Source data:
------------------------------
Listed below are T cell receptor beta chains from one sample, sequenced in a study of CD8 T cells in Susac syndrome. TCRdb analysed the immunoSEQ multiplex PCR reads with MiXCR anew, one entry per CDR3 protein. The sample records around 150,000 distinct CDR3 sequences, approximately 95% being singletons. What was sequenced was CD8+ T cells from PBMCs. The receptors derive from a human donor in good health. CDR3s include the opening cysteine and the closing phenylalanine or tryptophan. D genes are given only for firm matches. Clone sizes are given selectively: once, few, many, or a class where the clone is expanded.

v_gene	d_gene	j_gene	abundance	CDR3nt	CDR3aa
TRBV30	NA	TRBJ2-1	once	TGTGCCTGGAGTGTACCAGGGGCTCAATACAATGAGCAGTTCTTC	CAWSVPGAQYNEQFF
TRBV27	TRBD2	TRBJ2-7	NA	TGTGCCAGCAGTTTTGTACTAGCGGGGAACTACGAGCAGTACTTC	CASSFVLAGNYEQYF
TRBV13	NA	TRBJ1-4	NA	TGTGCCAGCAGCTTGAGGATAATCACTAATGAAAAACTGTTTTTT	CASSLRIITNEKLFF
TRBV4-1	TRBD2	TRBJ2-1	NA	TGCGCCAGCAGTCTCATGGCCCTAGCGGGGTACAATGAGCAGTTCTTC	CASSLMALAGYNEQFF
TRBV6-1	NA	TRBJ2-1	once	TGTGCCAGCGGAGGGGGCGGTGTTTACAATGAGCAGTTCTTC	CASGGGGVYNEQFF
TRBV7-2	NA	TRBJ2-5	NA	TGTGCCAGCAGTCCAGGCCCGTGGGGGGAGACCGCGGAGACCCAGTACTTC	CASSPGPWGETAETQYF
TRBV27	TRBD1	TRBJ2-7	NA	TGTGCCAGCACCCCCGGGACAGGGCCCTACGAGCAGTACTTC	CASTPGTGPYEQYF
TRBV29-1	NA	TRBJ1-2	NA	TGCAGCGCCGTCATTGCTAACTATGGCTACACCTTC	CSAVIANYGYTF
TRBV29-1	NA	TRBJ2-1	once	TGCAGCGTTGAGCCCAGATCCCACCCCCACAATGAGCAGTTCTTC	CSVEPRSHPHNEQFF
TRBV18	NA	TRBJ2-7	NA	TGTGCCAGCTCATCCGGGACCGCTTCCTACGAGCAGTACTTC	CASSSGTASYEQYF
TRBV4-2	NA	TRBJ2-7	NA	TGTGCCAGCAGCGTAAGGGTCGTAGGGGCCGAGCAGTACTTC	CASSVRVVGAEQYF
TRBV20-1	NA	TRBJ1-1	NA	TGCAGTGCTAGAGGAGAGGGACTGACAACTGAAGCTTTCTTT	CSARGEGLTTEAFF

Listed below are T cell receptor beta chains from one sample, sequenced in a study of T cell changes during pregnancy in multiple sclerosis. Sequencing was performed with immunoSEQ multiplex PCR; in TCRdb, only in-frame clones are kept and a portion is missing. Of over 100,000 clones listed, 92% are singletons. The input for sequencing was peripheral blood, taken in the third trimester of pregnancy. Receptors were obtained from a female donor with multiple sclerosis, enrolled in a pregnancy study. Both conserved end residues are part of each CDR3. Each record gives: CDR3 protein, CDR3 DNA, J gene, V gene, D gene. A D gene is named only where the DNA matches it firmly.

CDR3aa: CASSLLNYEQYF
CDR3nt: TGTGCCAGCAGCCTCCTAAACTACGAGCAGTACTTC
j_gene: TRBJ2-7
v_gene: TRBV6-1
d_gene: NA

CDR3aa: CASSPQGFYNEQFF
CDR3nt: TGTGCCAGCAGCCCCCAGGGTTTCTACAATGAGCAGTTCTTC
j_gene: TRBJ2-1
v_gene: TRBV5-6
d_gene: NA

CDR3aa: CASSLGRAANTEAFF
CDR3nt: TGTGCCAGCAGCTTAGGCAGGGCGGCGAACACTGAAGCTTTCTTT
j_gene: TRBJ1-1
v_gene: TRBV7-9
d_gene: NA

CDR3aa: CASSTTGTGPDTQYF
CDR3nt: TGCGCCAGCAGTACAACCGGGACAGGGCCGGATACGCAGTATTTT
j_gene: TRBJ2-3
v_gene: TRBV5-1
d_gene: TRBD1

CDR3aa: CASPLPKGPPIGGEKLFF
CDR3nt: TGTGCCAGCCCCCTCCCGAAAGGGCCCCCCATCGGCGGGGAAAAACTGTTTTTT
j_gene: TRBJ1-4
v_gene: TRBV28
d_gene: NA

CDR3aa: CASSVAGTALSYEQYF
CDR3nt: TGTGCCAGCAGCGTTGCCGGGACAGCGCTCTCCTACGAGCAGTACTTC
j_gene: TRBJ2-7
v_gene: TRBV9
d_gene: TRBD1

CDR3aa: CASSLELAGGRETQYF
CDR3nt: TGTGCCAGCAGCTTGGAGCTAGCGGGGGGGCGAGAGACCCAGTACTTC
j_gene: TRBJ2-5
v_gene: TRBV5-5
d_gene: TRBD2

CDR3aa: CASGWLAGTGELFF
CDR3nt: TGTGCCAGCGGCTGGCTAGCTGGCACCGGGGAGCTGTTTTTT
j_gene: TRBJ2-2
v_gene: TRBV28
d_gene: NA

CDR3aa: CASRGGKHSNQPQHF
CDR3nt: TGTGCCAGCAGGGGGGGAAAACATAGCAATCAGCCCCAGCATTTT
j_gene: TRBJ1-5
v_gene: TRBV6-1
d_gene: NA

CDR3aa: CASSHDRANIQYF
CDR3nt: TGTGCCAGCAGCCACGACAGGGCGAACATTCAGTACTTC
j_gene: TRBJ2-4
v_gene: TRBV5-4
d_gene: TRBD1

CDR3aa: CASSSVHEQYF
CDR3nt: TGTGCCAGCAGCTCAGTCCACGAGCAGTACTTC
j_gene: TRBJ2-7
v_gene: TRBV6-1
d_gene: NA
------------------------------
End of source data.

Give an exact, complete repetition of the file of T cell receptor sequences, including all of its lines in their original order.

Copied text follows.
Listed below are T cell receptor beta chains from one sample, sequenced in a study of CD8 T cells in Susac syndrome. TCRdb analysed the immunoSEQ multiplex PCR reads with MiXCR anew, one entry per CDR3 protein. The sample records around 150,000 distinct CDR3 sequences, approximately 95% being singletons. What was sequenced was CD8+ T cells from PBMCs. The receptors derive from a human donor in good health. CDR3s include the opening cysteine and the closing phenylalanine or tryptophan. D genes are given only for firm matches. Clone sizes are given selectively: once, few, many, or a class where the clone is expanded.

v_gene	d_gene	j_gene	abundance	CDR3nt	CDR3aa
TRBV30	NA	TRBJ2-1	once	TGTGCCTGGAGTGTACCAGGGGCTCAATACAATGAGCAGTTCTTC	CAWSVPGAQYNEQFF
TRBV27	TRBD2	TRBJ2-7	NA	TGTGCCAGCAGTTTTGTACTAGCGGGGAACTACGAGCAGTACTTC	CASSFVLAGNYEQYF
TRBV13	NA	TRBJ1-4	NA	TGTGCCAGCAGCTTGAGGATAATCACTAATGAAAAACTGTTTTTT	CASSLRIITNEKLFF
TRBV4-1	TRBD2	TRBJ2-1	NA	TGCGCCAGCAGTCTCATGGCCCTAGCGGGGTACAATGAGCAGTTCTTC	CASSLMALAGYNEQFF
TRBV6-1	NA	TRBJ2-1	once	TGTGCCAGCGGAGGGGGCGGTGTTTACAATGAGCAGTTCTTC	CASGGGGVYNEQFF
TRBV7-2	NA	TRBJ2-5	NA	TGTGCCAGCAGTCCAGGCCCGTGGGGGGAGACCGCGGAGACCCAGTACTTC	CASSPGPWGETAETQYF
TRBV27	TRBD1	TRBJ2-7	NA	TGTGCCAGCACCCCCGGGACAGGGCCCTACGAGCAGTACTTC	CASTPGTGPYEQYF
TRBV29-1	NA	TRBJ1-2	NA	TGCAGCGCCGTCATTGCTAACTATGGCTACACCTTC	CSAVIANYGYTF
TRBV29-1	NA	TRBJ2-1	once	TGCAGCGTTGAGCCCAGATCCCACCCCCACAATGAGCAGTTCTTC	CSVEPRSHPHNEQFF
TRBV18	NA	TRBJ2-7	NA	TGTGCCAGCTCATCCGGGACCGCTTCCTACGAGCAGTACTTC	CASSSGTASYEQYF
TRBV4-2	NA	TRBJ2-7	NA	TGTGCCAGCAGCGTAAGGGTCGTAGGGGCCGAGCAGTACTTC	CASSVRVVGAEQYF
TRBV20-1	NA	TRBJ1-1	NA	TGCAGTGCTAGAGGAGAGGGACTGACAACTGAAGCTTTCTTT	CSARGEGLTTEAFF

Listed below are T cell receptor beta chains from one sample, sequenced in a study of T cell changes during pregnancy in multiple sclerosis. Sequencing was performed with immunoSEQ multiplex PCR; in TCRdb, only in-frame clones are kept and a portion is missing. Of over 100,000 clones listed, 92% are singletons. The input for sequencing was peripheral blood, taken in the third trimester of pregnancy. Receptors were obtained from a female donor with multiple sclerosis, enrolled in a pregnancy study. Both conserved end residues are part of each CDR3. Each record gives: CDR3 protein, CDR3 DNA, J gene, V gene, D gene. A D gene is named only where the DNA matches it firmly.

CDR3aa: CASSLLNYEQYF
CDR3nt: TGTGCCAGCAGCCTCCTAAACTACGAGCAGTACTTC
j_gene: TRBJ2-7
v_gene: TRBV6-1
d_gene: NA

CDR3aa: CASSPQGFYNEQFF
CDR3nt: TGTGCCAGCAGCCCCCAGGGTTTCTACAATGAGCAGTTCTTC
j_gene: TRBJ2-1
v_gene: TRBV5-6
d_gene: NA

CDR3aa: CASSLGRAANTEAFF
CDR3nt: TGTGCCAGCAGCTTAGGCAGGGCGGCGAACACTGAAGCTTTCTTT
j_gene: TRBJ1-1
v_gene: TRBV7-9
d_gene: NA

CDR3aa: CASSTTGTGPDTQYF
CDR3nt: TGCGCCAGCAGTACAACCGGGACAGGGCCGGATACGCAGTATTTT
j_gene: TRBJ2-3
v_gene: TRBV5-1
d_gene: TRBD1

CDR3aa: CASPLPKGPPIGGEKLFF
CDR3nt: TGTGCCAGCCCCCTCCCGAAAGGGCCCCCCATCGGCGGGGAAAAACTGTTTTTT
j_gene: TRBJ1-4
v_gene: TRBV28
d_gene: NA

CDR3aa: CASSVAGTALSYEQYF
CDR3nt: TGTGCCAGCAGCGTTGCCGGGACAGCGCTCTCCTACGAGCAGTACTTC
j_gene: TRBJ2-7
v_gene: TRBV9
d_gene: TRBD1

CDR3aa: CASSLELAGGRETQYF
CDR3nt: TGTGCCAGCAGCTTGGAGCTAGCGGGGGGGCGAGAGACCCAGTACTTC
j_gene: TRBJ2-5
v_gene: TRBV5-5
d_gene: TRBD2

CDR3aa: CASGWLAGTGELFF
CDR3nt: TGTGCCAGCGGCTGGCTAGCTGGCACCGGGGAGCTGTTTTTT
j_gene: TRBJ2-2
v_gene: TRBV28
d_gene: NA

CDR3aa: CASRGGKHSNQPQHF
CDR3nt: TGTGCCAGCAGGGGGGGAAAACATAGCAATCAGCCCCAGCATTTT
j_gene: TRBJ1-5
v_gene: TRBV6-1
d_gene: NA

CDR3aa: CASSHDRANIQYF
CDR3nt: TGTGCCAGCAGCCACGACAGGGCGAACATTCAGTACTTC
j_gene: TRBJ2-4
v_gene: TRBV5-4
d_gene: TRBD1

CDR3aa: CASSSVHEQYF
CDR3nt: TGTGCCAGCAGCTCAGTCCACGAGCAGTACTTC
j_gene: TRBJ2-7
v_gene: TRBV6-1
d_gene: NA